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I charted the KRs and PRs returned for a touchdown since 1994 (the complete play by play era of PFR). This data is lightly edited to remove inaccuracies due to issues in the PFR system.1 This includes all games, both regular season and playoff, so slightly higher numbers than Ed's which are only regular season as far as I can tell.

As you can see, prior to 2010 the KR and PR seemed to be similar in number; sometimes kicks (blue) and sometimes punts (red) are higher in total for that season. However, after 2010 only one season (2012) had a number of kicks returned for touchdowns greater than 10.

Chart of KRs and PRs from PFR, 1994-2016

Here is a second chart; the same data as above, but smoothed using an Exponential Weighted Moving Average. This weights nearer years higher; I used an 0.3 decay exponent, which I found recommended by one of the developers of my software.

This is a bit more interesting. Here you see for most years a similar level; there is a bit of a dropoff around 1999 that is either due to the flakiness of 1999 data or an actual year with few kick returns for touchdowns. Beyond that, you see very similar numbers until 2010's drops start being accounted for in the moving average and the blue bars drop off dramatically.

EWMA version of same chart

This data is still fairly flaky; I in particular am concerned about the 1999 blip, which while I can't see any evidence of it being wrong is ... strange. Only two valid KR-TDs seems to me to be very odd compared to the other seasons (no other season in that era under 8, and none even post-2010 under 6). (There should probably be a third included, though I can't see a legitimate data-driven way to include it without reviewing every single return; the Music City Miracle is not included as PFR lists it as a 1 yard kick return.)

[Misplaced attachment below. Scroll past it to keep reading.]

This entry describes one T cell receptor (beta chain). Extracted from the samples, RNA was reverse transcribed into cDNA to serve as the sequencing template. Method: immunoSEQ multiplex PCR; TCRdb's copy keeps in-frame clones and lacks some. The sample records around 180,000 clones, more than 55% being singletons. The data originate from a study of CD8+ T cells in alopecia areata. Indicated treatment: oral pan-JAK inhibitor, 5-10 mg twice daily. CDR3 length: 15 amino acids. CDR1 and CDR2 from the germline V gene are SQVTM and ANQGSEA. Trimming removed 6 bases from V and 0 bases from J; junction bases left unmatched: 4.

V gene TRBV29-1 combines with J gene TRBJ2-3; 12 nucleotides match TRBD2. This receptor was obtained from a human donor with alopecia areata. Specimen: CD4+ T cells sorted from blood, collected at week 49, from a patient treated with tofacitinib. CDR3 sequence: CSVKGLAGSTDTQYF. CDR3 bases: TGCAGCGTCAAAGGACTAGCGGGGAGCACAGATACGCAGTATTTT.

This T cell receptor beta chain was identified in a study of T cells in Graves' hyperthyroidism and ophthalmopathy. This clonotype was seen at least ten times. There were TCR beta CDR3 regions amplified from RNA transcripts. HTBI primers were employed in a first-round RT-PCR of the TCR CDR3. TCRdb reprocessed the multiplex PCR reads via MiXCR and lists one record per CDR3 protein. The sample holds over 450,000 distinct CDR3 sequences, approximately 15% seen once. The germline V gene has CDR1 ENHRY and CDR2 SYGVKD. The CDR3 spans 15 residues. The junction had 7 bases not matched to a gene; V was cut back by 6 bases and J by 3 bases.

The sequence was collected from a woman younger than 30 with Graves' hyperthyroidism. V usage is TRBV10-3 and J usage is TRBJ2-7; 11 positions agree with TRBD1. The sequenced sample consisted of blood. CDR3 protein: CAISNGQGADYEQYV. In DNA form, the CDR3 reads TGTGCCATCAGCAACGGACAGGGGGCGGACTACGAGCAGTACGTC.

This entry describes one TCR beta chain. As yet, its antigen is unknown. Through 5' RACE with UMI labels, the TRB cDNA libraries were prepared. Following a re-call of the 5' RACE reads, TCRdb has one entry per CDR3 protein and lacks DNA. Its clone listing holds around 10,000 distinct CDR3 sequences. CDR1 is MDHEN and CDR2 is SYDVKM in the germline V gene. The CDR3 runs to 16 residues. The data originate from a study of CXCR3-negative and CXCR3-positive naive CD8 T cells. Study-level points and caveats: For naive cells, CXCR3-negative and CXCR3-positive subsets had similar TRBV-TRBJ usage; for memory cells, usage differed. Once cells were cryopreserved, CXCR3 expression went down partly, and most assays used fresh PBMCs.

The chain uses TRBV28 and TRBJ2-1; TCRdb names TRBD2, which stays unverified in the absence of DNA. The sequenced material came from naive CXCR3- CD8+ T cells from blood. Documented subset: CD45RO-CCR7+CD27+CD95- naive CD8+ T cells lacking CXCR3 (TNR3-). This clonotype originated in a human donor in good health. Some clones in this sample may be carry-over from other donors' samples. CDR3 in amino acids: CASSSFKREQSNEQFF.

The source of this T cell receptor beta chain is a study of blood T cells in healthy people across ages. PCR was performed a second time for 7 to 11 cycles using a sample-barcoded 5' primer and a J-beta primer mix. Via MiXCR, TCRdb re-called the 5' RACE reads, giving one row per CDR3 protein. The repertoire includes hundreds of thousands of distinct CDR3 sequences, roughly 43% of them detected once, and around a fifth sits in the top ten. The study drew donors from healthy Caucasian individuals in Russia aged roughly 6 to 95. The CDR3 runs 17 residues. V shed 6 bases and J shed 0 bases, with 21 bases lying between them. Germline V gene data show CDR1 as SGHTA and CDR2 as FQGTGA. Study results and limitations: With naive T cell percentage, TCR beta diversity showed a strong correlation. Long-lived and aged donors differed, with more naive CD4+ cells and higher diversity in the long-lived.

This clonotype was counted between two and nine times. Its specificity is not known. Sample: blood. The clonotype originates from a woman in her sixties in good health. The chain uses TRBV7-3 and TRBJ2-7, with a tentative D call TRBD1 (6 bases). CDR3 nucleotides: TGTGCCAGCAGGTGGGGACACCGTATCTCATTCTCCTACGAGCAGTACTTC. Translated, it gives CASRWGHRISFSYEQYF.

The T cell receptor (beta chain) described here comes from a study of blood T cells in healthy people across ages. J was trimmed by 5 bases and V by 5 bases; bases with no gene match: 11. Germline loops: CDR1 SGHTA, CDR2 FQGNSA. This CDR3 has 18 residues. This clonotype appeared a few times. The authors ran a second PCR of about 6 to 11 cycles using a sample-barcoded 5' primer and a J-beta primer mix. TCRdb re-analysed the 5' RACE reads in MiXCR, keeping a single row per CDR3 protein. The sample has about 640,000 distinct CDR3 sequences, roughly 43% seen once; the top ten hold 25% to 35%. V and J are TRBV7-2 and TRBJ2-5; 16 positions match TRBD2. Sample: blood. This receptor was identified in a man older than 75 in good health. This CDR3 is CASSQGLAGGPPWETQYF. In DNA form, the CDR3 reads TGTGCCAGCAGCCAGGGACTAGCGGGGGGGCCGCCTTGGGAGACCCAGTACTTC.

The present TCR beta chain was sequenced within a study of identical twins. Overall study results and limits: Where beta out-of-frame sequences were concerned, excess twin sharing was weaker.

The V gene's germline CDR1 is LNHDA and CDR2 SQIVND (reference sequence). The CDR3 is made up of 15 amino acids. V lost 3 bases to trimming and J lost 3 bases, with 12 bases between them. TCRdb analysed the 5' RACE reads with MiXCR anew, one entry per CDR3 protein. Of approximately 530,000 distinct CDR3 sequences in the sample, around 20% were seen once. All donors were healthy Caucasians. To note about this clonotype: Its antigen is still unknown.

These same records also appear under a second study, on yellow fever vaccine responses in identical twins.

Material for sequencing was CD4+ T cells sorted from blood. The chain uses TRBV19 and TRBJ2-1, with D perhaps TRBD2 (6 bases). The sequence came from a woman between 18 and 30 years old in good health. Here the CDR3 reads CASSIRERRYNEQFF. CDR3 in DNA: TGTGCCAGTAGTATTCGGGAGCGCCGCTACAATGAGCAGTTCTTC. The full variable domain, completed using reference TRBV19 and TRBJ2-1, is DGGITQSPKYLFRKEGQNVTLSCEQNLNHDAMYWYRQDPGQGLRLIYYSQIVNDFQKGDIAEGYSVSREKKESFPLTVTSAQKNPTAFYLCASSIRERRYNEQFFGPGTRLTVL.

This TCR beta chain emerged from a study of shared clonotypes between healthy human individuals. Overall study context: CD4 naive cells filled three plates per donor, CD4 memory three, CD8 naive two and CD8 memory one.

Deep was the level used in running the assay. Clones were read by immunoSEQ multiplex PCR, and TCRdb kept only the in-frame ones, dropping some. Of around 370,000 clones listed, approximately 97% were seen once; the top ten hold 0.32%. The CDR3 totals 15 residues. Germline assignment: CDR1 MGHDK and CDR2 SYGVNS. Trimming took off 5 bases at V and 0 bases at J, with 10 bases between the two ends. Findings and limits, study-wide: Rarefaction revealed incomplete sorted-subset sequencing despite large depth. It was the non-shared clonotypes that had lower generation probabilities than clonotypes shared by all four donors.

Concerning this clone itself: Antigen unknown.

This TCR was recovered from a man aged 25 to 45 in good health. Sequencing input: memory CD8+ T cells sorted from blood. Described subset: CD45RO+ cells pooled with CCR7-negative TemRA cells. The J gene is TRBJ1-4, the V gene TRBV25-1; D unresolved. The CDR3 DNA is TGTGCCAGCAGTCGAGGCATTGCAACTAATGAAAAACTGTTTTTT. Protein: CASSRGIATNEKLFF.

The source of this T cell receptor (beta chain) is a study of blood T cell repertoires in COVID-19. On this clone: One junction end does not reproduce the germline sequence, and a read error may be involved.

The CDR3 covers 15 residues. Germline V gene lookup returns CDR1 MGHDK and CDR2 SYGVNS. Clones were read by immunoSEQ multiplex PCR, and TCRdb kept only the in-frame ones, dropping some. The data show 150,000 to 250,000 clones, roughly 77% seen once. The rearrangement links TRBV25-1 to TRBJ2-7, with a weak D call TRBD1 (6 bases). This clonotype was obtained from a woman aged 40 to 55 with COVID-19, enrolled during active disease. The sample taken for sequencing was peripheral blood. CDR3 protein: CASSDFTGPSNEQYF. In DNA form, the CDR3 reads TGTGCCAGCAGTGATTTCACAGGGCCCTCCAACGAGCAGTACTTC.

Either way, I would caution against using only recent data if you're trying to evaluate the Super Bowl history of kick returns; since post-2010 the number of touchbacks rose so dramatically, the return numbers dropped in concert for kickoffs, while punts have had no significant rule changes in recent years.

Punts are also very vulnerable to individuals bumping the numbers significantly with 2+ returns in a season: note the spike in 2002-03, the longer crest in 2006-2008 and return in 2011, for example. This may have some impact on the Super Bowl, as punt returners can be kicked away from, but kick returners cannot.